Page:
New Delhi, Oct. 3: The judge handed down the punishment today, but Lalu Prasad’s disqualification as an MP had already become effective three days back.
The Supreme Court has left no room for doubt: legislators stand automatically disqualified the moment they are convicted. There is no need for the President, the governor concerned or the Speaker, as the case may be, to declare them disqualified.
The court had settled the question whether legislators would be disqualified from the date of conviction or the day of sentencing on July 10 when it quashed as unconstitutional Section 8(4) of the Representation of People Act, which granted lawmakers a three-month elbowroom to appeal.
So Lalu Prasad, convicted in a fodder scam case on September 30, stood automatically disqualified on that day itself, though the CBI special judge sentenced the Rashtriya Janata Dal chief to five years in jail today.
Ditto for Rasheed Masood, a Rajya Sabha MP who was last month found guilty and sentenced this week for misusing his office as a minister in 1990.
At the hearings that preceded the July 10 judgment, additional solicitor-general Paras Kuhad had forcefully argued that the power to declare a legislator disqualified was vested only with the President or the governor of the state concerned.
The bench of Justices A.K. Patnaik and S.J. Mukhopadhyaya did not agree. “We cannot … accept the submission of Mr Kuhad that until the decision is taken by the President or Governor on whether a member of Parliament or State Legislature has become subject to any of the disqualifications mentioned in clause (1) of Article 102 and Article 191 of the Constitution, the seat of the member alleged to have been disqualified will not become vacant under Articles 101(3)(a) and 190(3)(a) of the Constitution.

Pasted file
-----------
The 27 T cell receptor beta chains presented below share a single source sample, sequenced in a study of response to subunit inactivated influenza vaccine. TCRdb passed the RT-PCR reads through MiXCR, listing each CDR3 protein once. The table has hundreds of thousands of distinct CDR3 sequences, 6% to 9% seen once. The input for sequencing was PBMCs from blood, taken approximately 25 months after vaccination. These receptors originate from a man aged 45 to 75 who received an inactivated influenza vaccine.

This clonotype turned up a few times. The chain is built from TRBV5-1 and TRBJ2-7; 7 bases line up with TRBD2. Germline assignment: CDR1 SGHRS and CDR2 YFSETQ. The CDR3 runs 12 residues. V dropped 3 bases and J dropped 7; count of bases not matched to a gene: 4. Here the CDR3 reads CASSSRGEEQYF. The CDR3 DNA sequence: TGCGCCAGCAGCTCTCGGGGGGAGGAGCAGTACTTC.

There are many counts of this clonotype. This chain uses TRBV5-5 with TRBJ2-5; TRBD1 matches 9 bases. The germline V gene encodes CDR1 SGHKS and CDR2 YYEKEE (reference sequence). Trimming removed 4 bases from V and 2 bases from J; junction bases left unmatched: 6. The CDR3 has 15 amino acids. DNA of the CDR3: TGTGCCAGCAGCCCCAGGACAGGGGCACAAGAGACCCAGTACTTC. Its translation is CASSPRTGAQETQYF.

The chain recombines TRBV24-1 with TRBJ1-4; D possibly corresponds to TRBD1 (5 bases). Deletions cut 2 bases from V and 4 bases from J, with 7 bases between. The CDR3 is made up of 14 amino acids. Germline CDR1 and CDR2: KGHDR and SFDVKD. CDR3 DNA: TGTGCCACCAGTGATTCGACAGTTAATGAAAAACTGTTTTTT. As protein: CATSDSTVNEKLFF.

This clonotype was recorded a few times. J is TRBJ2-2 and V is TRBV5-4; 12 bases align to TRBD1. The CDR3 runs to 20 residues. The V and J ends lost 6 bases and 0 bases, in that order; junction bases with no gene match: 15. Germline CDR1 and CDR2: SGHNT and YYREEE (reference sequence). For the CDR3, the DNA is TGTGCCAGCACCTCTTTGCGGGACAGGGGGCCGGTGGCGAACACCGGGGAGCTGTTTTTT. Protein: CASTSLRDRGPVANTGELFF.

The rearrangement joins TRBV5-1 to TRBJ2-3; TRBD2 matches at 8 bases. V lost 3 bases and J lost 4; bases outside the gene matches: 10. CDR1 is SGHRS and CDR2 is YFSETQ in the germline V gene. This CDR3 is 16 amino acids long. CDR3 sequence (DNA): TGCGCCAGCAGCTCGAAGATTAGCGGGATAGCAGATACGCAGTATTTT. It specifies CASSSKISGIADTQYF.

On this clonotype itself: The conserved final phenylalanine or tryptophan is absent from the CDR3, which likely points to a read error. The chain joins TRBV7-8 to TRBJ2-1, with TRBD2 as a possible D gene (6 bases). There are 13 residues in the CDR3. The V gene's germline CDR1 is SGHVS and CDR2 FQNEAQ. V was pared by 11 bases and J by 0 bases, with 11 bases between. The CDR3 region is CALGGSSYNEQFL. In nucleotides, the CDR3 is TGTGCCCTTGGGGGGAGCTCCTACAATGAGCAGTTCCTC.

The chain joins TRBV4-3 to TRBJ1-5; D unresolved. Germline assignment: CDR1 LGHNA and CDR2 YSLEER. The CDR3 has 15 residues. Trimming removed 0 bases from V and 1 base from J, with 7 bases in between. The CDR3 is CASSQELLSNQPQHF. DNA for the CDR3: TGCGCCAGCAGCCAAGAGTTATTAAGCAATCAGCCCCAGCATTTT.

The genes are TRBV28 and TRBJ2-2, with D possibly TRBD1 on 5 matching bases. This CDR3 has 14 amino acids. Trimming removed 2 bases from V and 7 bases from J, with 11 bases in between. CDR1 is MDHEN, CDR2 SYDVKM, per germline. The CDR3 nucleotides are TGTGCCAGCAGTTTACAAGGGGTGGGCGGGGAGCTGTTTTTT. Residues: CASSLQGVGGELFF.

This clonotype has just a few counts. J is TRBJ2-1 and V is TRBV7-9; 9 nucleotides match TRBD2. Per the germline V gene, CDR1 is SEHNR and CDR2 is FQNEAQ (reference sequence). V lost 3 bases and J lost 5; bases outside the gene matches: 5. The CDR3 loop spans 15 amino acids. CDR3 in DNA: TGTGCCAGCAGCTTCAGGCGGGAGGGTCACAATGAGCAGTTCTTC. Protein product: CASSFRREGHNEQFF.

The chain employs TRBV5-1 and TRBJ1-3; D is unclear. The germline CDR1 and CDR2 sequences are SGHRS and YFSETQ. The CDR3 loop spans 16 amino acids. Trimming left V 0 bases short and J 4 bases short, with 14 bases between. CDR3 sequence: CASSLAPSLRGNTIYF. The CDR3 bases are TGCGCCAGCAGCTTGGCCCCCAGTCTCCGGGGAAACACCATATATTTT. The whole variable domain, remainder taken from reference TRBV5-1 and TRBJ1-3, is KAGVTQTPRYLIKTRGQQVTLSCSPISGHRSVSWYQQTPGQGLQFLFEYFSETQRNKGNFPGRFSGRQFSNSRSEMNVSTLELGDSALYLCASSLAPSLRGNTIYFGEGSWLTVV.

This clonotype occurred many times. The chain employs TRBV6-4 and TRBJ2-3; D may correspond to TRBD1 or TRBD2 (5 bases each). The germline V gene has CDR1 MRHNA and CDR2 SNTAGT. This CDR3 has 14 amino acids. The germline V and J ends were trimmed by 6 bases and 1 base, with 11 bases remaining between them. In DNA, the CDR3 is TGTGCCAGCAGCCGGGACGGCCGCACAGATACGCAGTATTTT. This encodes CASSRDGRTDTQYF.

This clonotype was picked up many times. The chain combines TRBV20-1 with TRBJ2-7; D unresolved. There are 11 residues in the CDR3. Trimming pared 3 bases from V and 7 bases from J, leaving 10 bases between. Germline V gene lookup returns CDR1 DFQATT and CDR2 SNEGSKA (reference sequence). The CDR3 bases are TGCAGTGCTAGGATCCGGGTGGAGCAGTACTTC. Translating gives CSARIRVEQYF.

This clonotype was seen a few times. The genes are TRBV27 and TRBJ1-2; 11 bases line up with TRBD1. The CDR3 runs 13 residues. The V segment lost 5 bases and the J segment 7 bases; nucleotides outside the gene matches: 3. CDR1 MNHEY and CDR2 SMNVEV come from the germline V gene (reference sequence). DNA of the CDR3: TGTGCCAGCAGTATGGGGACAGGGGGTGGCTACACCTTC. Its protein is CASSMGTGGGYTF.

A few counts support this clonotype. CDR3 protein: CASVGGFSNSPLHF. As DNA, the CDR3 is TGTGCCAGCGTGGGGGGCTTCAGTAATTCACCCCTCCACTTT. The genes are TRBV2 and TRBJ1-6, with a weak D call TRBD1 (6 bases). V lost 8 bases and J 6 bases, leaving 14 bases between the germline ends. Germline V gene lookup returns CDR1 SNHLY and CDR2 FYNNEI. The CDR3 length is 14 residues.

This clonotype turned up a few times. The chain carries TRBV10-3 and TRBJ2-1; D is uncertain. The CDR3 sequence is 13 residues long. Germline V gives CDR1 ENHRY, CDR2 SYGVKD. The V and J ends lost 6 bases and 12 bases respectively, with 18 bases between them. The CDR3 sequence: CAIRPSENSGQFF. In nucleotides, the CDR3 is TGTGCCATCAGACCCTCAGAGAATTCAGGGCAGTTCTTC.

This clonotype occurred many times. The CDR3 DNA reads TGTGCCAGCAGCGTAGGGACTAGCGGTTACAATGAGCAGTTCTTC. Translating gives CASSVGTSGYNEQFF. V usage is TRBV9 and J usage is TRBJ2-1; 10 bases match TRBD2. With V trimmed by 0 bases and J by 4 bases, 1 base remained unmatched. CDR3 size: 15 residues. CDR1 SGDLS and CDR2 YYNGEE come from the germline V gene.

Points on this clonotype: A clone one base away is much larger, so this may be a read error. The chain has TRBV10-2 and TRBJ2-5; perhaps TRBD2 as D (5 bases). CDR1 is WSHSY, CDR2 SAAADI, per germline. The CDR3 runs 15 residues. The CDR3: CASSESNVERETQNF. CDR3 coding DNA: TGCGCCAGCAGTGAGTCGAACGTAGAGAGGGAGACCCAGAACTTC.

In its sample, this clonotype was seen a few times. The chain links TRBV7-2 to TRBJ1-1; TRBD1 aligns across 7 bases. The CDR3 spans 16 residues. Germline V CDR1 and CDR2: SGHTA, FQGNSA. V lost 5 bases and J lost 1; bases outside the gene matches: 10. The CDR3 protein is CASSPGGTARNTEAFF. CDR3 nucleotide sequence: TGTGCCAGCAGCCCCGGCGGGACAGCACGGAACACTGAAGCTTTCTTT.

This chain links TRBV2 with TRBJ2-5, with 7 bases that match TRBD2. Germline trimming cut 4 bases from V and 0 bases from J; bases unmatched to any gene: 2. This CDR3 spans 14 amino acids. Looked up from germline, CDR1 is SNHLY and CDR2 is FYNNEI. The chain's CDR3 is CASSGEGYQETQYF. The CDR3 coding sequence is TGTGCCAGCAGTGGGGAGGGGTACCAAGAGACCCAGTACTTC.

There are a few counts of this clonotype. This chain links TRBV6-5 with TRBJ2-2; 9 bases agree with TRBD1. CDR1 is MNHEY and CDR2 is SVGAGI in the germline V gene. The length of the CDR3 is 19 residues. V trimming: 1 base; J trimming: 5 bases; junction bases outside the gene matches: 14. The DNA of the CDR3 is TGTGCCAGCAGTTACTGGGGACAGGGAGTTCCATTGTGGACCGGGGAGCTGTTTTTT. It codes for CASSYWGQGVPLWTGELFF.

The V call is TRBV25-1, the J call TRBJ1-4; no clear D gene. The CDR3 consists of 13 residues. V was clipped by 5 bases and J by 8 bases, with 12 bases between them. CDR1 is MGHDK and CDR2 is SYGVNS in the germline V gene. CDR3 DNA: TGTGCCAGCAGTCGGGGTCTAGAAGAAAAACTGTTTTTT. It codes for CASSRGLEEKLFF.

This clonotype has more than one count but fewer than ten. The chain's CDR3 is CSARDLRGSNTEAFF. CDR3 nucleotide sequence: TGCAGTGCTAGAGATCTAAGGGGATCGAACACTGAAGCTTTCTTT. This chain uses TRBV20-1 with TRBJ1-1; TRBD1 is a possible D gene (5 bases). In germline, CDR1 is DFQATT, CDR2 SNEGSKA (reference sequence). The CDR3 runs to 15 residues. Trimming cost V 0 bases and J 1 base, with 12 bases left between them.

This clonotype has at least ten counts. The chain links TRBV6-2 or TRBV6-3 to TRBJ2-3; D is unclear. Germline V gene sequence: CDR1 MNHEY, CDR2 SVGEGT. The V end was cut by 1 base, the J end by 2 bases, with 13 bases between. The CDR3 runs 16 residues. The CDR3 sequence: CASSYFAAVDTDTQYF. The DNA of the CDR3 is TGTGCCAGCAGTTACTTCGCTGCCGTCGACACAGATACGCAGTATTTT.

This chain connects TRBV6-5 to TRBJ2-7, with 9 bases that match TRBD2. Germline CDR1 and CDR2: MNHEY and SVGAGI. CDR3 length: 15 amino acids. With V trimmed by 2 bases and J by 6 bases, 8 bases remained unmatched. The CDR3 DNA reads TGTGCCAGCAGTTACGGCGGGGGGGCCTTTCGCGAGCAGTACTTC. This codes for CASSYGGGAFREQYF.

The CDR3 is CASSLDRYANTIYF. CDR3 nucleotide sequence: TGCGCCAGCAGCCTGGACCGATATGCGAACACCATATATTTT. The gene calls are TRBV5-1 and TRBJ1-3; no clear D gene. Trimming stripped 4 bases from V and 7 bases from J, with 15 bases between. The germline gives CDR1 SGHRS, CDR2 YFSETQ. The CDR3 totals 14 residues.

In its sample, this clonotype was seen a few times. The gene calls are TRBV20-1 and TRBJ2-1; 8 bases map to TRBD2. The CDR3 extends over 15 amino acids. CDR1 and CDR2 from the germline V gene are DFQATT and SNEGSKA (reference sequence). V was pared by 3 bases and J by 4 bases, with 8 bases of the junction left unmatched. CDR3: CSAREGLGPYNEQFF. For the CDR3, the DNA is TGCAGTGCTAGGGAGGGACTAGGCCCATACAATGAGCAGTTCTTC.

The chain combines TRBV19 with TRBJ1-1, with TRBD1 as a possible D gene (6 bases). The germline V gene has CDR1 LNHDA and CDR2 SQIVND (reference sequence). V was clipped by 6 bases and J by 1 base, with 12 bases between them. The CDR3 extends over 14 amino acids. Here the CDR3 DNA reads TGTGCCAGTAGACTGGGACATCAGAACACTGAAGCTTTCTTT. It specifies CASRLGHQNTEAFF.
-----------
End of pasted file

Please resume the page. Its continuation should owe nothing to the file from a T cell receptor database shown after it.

“Hence, the seat of a member who becomes subject to any of the disqualifications mentioned in clause (1) will fall vacant on the date on which the member incurs the disqualification and cannot await the decision of the President or the Governor, as the case may be, under Articles 103 and 192 respectively of the Constitution,” the bench ruled.
According to the court, Articles 101(3)(a) and 190(3)(a) limited the powers of Parliament to defer the date on which disqualifications would take effect.
“Accordingly, sub-section (4) of Section 8 of the (Representation of People) Act, which carves out a saving in the case of sitting members of Parliament or State Legislature(s) from disqualifications under sub-sections (1), (2) and (3)… or which defers the date on which the disqualification will take effect … is beyond the powers conferred on Parliament by the Constitution,” the bench said.
“We also hold that the provisions of Article 101(3)(a) and 190(3)(a) of the Constitution expressly prohibit Parliament (and state legislatures) to defer the date from which the disqualification will come into effect…
“Parliament, therefore, has exceeded its powers conferred by the Constitution in enacting sub-section (4) of Section 8…” the bench ruled while quashing the provision.
The court, however, clarified that the decision on filling seats that fall vacant may await the President or the governor’s nod under Articles 103 and 192.